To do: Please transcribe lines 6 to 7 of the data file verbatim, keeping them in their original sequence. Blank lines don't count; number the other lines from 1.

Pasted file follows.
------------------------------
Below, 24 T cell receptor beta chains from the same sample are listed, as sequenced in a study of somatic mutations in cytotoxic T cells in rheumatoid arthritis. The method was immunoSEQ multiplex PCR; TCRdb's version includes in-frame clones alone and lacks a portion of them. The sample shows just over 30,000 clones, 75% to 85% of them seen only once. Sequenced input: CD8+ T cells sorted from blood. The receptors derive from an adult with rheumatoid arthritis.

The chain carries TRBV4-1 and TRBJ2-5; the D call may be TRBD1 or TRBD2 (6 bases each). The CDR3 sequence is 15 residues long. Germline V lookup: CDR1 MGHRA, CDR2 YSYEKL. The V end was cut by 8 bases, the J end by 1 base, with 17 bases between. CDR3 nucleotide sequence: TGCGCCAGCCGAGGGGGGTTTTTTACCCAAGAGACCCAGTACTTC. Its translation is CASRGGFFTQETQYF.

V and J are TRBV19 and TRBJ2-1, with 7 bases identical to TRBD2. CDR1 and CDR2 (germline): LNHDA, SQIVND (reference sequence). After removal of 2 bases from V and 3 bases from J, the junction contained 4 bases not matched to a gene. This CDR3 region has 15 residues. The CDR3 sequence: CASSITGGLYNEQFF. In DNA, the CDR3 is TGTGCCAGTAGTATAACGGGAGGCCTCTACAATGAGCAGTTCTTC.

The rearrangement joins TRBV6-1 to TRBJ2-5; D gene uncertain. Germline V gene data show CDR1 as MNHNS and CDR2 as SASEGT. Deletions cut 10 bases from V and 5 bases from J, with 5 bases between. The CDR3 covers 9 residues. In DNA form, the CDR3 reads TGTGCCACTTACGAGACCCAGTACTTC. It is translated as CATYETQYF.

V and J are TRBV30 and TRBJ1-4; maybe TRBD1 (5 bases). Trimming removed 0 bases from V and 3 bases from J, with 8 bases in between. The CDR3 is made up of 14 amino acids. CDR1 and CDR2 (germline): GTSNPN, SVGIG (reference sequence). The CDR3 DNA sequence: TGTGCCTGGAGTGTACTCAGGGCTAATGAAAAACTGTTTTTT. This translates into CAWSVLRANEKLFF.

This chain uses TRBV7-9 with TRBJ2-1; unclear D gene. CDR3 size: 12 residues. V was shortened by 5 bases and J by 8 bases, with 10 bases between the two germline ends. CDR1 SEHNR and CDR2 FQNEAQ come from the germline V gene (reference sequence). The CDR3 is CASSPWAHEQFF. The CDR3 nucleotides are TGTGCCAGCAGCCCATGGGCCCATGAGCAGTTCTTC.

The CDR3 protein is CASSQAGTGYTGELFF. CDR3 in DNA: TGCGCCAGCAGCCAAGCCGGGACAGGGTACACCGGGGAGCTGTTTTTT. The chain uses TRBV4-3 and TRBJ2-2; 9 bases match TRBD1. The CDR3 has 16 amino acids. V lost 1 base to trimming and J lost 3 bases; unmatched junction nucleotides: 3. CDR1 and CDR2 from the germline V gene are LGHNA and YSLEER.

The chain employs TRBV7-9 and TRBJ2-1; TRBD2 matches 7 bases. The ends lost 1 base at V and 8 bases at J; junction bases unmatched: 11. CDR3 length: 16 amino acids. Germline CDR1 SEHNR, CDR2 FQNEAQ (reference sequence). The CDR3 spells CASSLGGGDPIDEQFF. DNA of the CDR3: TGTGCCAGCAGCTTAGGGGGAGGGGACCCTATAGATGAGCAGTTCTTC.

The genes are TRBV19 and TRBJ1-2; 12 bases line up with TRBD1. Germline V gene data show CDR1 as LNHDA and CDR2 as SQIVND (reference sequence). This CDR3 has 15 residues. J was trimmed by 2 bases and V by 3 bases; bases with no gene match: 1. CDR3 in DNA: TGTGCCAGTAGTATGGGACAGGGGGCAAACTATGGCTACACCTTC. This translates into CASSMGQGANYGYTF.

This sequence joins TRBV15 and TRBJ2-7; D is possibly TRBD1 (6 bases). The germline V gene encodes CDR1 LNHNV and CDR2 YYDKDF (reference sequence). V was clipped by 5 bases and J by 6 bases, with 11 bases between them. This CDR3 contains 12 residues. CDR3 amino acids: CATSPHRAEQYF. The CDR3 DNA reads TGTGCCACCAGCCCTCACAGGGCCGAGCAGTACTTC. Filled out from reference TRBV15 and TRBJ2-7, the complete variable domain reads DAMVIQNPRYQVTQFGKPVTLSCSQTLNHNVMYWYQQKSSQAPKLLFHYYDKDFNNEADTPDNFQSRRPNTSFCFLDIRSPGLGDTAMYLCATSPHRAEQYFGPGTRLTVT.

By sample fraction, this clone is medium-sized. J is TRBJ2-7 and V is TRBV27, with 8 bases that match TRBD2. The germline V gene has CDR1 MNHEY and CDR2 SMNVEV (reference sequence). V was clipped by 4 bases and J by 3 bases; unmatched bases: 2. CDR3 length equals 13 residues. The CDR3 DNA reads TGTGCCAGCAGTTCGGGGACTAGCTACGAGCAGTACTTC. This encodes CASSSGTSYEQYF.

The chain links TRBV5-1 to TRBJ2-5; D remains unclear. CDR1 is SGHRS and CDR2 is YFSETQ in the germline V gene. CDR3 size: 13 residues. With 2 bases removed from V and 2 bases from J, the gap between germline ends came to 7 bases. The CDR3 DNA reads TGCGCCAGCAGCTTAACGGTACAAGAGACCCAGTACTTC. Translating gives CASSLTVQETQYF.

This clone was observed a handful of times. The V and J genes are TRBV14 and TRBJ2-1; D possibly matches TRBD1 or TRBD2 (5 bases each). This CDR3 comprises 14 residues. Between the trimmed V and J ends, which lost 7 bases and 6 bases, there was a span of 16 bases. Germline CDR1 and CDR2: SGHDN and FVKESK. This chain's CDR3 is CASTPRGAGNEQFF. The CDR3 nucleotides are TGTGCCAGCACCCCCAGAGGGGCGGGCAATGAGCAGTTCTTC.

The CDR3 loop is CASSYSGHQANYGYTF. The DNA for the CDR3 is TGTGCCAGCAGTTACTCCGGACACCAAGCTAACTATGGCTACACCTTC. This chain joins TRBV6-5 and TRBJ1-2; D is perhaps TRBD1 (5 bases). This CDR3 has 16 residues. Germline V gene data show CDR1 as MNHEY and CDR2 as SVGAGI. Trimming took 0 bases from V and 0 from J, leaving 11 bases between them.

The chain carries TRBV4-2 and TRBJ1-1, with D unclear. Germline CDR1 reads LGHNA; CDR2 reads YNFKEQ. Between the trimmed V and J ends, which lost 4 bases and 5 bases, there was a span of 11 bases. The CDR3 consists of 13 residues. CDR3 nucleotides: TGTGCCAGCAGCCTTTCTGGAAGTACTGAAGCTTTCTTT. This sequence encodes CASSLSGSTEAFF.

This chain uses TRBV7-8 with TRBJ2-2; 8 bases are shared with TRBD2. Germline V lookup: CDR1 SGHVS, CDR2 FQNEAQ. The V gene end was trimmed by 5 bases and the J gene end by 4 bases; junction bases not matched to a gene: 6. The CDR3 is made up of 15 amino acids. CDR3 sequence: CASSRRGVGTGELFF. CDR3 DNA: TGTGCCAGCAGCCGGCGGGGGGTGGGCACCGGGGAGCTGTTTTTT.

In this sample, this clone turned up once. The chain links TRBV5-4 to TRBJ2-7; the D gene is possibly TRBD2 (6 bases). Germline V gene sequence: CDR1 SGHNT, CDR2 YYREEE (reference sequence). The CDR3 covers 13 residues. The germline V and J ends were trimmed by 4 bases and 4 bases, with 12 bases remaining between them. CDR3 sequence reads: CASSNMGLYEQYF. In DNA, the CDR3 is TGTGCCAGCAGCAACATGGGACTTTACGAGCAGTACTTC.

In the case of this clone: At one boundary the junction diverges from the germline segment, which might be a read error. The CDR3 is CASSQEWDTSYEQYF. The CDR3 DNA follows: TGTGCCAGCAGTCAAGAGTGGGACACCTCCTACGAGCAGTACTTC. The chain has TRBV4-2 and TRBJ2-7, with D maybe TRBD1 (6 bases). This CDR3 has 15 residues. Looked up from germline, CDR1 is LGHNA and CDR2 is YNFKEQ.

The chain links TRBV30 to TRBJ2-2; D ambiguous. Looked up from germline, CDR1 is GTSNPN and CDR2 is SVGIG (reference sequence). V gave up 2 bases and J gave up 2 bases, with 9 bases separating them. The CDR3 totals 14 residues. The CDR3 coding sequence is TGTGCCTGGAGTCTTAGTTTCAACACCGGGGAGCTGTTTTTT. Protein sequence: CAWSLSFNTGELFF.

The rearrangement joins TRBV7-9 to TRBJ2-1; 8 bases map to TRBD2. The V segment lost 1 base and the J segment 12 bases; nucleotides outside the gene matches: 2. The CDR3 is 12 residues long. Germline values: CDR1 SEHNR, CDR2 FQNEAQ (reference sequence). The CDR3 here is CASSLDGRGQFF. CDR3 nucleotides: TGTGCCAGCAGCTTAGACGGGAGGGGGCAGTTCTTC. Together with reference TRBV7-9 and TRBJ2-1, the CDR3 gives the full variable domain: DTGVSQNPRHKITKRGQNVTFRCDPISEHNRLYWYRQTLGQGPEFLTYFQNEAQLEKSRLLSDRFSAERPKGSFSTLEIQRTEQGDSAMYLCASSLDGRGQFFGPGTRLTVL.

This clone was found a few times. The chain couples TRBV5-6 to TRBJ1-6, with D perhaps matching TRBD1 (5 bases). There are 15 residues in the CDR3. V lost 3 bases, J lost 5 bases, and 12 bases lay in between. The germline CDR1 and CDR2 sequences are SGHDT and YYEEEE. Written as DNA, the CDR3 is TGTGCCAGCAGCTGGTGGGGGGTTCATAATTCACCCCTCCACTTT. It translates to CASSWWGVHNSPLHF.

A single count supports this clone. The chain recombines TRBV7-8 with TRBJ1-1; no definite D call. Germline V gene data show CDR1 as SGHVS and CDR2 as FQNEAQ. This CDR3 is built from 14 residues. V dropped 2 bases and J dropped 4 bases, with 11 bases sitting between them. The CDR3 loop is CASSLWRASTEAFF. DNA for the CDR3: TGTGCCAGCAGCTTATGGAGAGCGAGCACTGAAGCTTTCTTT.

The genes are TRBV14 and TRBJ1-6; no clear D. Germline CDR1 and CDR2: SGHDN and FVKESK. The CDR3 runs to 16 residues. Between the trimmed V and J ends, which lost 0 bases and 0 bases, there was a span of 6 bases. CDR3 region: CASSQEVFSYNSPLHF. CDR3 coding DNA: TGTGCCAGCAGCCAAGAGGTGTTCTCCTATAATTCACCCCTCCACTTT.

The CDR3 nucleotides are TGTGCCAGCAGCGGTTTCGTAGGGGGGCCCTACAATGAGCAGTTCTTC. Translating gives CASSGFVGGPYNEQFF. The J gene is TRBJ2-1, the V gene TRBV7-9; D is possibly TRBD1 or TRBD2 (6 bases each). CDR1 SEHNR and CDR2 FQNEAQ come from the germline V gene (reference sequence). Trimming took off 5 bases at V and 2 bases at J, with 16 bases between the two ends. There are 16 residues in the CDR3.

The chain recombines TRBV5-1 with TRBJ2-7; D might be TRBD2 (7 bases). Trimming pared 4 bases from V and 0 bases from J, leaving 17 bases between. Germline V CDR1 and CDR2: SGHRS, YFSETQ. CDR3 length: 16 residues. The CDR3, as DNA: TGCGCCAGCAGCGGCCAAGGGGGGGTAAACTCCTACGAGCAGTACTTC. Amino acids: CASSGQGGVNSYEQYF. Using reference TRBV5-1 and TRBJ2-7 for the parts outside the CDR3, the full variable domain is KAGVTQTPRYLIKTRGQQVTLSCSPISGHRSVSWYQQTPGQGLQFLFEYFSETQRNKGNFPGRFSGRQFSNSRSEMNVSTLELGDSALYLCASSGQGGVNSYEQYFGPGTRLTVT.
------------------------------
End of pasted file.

This chain uses TRBV7-9 with TRBJ2-1; unclear D gene. CDR3 size: 12 residues. V was shortened by 5 bases and J by 8 bases, with 10 bases between the two germline ends. CDR1 SEHNR and CDR2 FQNEAQ come from the germline V gene (reference sequence). The CDR3 is CASSPWAHEQFF. The CDR3 nucleotides are TGTGCCAGCAGCCCATGGGCCCATGAGCAGTTCTTC.

The CDR3 protein is CASSQAGTGYTGELFF. CDR3 in DNA: TGCGCCAGCAGCCAAGCCGGGACAGGGTACACCGGGGAGCTGTTTTTT. The chain uses TRBV4-3 and TRBJ2-2; 9 bases match TRBD1. The CDR3 has 16 amino acids. V lost 1 base to trimming and J lost 3 bases; unmatched junction nucleotides: 3. CDR1 and CDR2 from the germline V gene are LGHNA and YSLEER.